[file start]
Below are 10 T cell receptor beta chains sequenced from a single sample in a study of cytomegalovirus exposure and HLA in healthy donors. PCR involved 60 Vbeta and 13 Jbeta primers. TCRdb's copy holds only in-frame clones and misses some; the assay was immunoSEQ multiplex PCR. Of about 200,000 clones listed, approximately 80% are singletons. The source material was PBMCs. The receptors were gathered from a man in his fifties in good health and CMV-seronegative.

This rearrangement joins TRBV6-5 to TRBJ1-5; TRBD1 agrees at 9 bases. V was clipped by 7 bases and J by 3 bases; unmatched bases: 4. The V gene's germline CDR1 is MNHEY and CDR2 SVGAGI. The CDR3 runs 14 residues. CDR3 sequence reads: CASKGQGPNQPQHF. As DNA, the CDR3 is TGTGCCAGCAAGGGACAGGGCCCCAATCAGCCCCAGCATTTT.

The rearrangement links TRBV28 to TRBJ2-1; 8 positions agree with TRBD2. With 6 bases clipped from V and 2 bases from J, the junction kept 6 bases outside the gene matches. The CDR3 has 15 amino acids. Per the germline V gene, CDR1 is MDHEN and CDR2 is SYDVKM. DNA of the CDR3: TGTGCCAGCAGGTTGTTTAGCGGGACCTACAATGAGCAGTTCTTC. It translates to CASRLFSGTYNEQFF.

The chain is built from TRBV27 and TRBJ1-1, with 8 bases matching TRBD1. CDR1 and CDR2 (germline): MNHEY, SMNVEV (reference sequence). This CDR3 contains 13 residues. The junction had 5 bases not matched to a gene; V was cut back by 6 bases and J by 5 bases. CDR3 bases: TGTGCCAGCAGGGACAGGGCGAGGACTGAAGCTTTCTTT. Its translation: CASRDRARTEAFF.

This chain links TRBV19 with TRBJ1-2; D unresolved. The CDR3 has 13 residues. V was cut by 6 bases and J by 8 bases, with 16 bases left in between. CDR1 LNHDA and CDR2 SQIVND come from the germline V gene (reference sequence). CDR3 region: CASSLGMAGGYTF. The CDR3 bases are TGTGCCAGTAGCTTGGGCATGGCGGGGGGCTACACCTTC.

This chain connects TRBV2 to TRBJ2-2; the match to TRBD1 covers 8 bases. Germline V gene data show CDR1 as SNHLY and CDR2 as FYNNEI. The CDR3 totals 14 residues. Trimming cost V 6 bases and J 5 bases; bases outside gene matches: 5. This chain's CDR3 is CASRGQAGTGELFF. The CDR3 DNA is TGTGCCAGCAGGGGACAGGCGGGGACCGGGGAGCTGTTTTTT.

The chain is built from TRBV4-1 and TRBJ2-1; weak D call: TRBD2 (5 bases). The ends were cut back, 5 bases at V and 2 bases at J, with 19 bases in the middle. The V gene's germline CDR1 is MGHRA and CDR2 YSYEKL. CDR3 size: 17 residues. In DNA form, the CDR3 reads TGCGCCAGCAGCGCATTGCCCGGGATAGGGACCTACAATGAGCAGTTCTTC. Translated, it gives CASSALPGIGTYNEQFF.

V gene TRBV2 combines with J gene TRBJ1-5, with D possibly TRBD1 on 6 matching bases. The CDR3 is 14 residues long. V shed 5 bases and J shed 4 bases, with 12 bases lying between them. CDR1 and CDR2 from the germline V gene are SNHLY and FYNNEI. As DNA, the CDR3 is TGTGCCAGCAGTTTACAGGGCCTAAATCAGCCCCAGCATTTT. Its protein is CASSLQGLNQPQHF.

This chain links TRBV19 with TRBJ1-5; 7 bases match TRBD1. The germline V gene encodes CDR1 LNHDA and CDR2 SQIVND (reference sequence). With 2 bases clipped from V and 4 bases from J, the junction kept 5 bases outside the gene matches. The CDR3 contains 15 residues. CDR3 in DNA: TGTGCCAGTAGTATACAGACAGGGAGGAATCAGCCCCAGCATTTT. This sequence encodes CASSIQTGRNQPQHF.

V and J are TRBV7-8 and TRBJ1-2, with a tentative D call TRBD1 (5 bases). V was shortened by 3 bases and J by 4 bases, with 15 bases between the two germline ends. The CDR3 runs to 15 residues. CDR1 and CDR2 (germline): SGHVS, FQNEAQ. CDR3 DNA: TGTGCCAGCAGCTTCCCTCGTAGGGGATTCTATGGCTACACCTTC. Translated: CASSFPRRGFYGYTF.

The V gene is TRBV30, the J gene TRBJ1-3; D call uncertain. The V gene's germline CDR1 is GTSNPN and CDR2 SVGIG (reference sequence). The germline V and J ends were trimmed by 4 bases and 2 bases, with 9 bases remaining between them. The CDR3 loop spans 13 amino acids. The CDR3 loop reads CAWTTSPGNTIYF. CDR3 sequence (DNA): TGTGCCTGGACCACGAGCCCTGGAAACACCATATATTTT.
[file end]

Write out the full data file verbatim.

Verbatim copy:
Below are 10 T cell receptor beta chains sequenced from a single sample in a study of cytomegalovirus exposure and HLA in healthy donors. PCR involved 60 Vbeta and 13 Jbeta primers. TCRdb's copy holds only in-frame clones and misses some; the assay was immunoSEQ multiplex PCR. Of about 200,000 clones listed, approximately 80% are singletons. The source material was PBMCs. The receptors were gathered from a man in his fifties in good health and CMV-seronegative.

This rearrangement joins TRBV6-5 to TRBJ1-5; TRBD1 agrees at 9 bases. V was clipped by 7 bases and J by 3 bases; unmatched bases: 4. The V gene's germline CDR1 is MNHEY and CDR2 SVGAGI. The CDR3 runs 14 residues. CDR3 sequence reads: CASKGQGPNQPQHF. As DNA, the CDR3 is TGTGCCAGCAAGGGACAGGGCCCCAATCAGCCCCAGCATTTT.

The rearrangement links TRBV28 to TRBJ2-1; 8 positions agree with TRBD2. With 6 bases clipped from V and 2 bases from J, the junction kept 6 bases outside the gene matches. The CDR3 has 15 amino acids. Per the germline V gene, CDR1 is MDHEN and CDR2 is SYDVKM. DNA of the CDR3: TGTGCCAGCAGGTTGTTTAGCGGGACCTACAATGAGCAGTTCTTC. It translates to CASRLFSGTYNEQFF.

The chain is built from TRBV27 and TRBJ1-1, with 8 bases matching TRBD1. CDR1 and CDR2 (germline): MNHEY, SMNVEV (reference sequence). This CDR3 contains 13 residues. The junction had 5 bases not matched to a gene; V was cut back by 6 bases and J by 5 bases. CDR3 bases: TGTGCCAGCAGGGACAGGGCGAGGACTGAAGCTTTCTTT. Its translation: CASRDRARTEAFF.

This chain links TRBV19 with TRBJ1-2; D unresolved. The CDR3 has 13 residues. V was cut by 6 bases and J by 8 bases, with 16 bases left in between. CDR1 LNHDA and CDR2 SQIVND come from the germline V gene (reference sequence). CDR3 region: CASSLGMAGGYTF. The CDR3 bases are TGTGCCAGTAGCTTGGGCATGGCGGGGGGCTACACCTTC.

This chain connects TRBV2 to TRBJ2-2; the match to TRBD1 covers 8 bases. Germline V gene data show CDR1 as SNHLY and CDR2 as FYNNEI. The CDR3 totals 14 residues. Trimming cost V 6 bases and J 5 bases; bases outside gene matches: 5. This chain's CDR3 is CASRGQAGTGELFF. The CDR3 DNA is TGTGCCAGCAGGGGACAGGCGGGGACCGGGGAGCTGTTTTTT.

The chain is built from TRBV4-1 and TRBJ2-1; weak D call: TRBD2 (5 bases). The ends were cut back, 5 bases at V and 2 bases at J, with 19 bases in the middle. The V gene's germline CDR1 is MGHRA and CDR2 YSYEKL. CDR3 size: 17 residues. In DNA form, the CDR3 reads TGCGCCAGCAGCGCATTGCCCGGGATAGGGACCTACAATGAGCAGTTCTTC. Translated, it gives CASSALPGIGTYNEQFF.

V gene TRBV2 combines with J gene TRBJ1-5, with D possibly TRBD1 on 6 matching bases. The CDR3 is 14 residues long. V shed 5 bases and J shed 4 bases, with 12 bases lying between them. CDR1 and CDR2 from the germline V gene are SNHLY and FYNNEI. As DNA, the CDR3 is TGTGCCAGCAGTTTACAGGGCCTAAATCAGCCCCAGCATTTT. Its protein is CASSLQGLNQPQHF.

This chain links TRBV19 with TRBJ1-5; 7 bases match TRBD1. The germline V gene encodes CDR1 LNHDA and CDR2 SQIVND (reference sequence). With 2 bases clipped from V and 4 bases from J, the junction kept 5 bases outside the gene matches. The CDR3 contains 15 residues. CDR3 in DNA: TGTGCCAGTAGTATACAGACAGGGAGGAATCAGCCCCAGCATTTT. This sequence encodes CASSIQTGRNQPQHF.

V and J are TRBV7-8 and TRBJ1-2, with a tentative D call TRBD1 (5 bases). V was shortened by 3 bases and J by 4 bases, with 15 bases between the two germline ends. The CDR3 runs to 15 residues. CDR1 and CDR2 (germline): SGHVS, FQNEAQ. CDR3 DNA: TGTGCCAGCAGCTTCCCTCGTAGGGGATTCTATGGCTACACCTTC. Translated: CASSFPRRGFYGYTF.

The V gene is TRBV30, the J gene TRBJ1-3; D call uncertain. The V gene's germline CDR1 is GTSNPN and CDR2 SVGIG (reference sequence). The germline V and J ends were trimmed by 4 bases and 2 bases, with 9 bases remaining between them. The CDR3 loop spans 13 amino acids. The CDR3 loop reads CAWTTSPGNTIYF. CDR3 sequence (DNA): TGTGCCTGGACCACGAGCCCTGGAAACACCATATATTTT.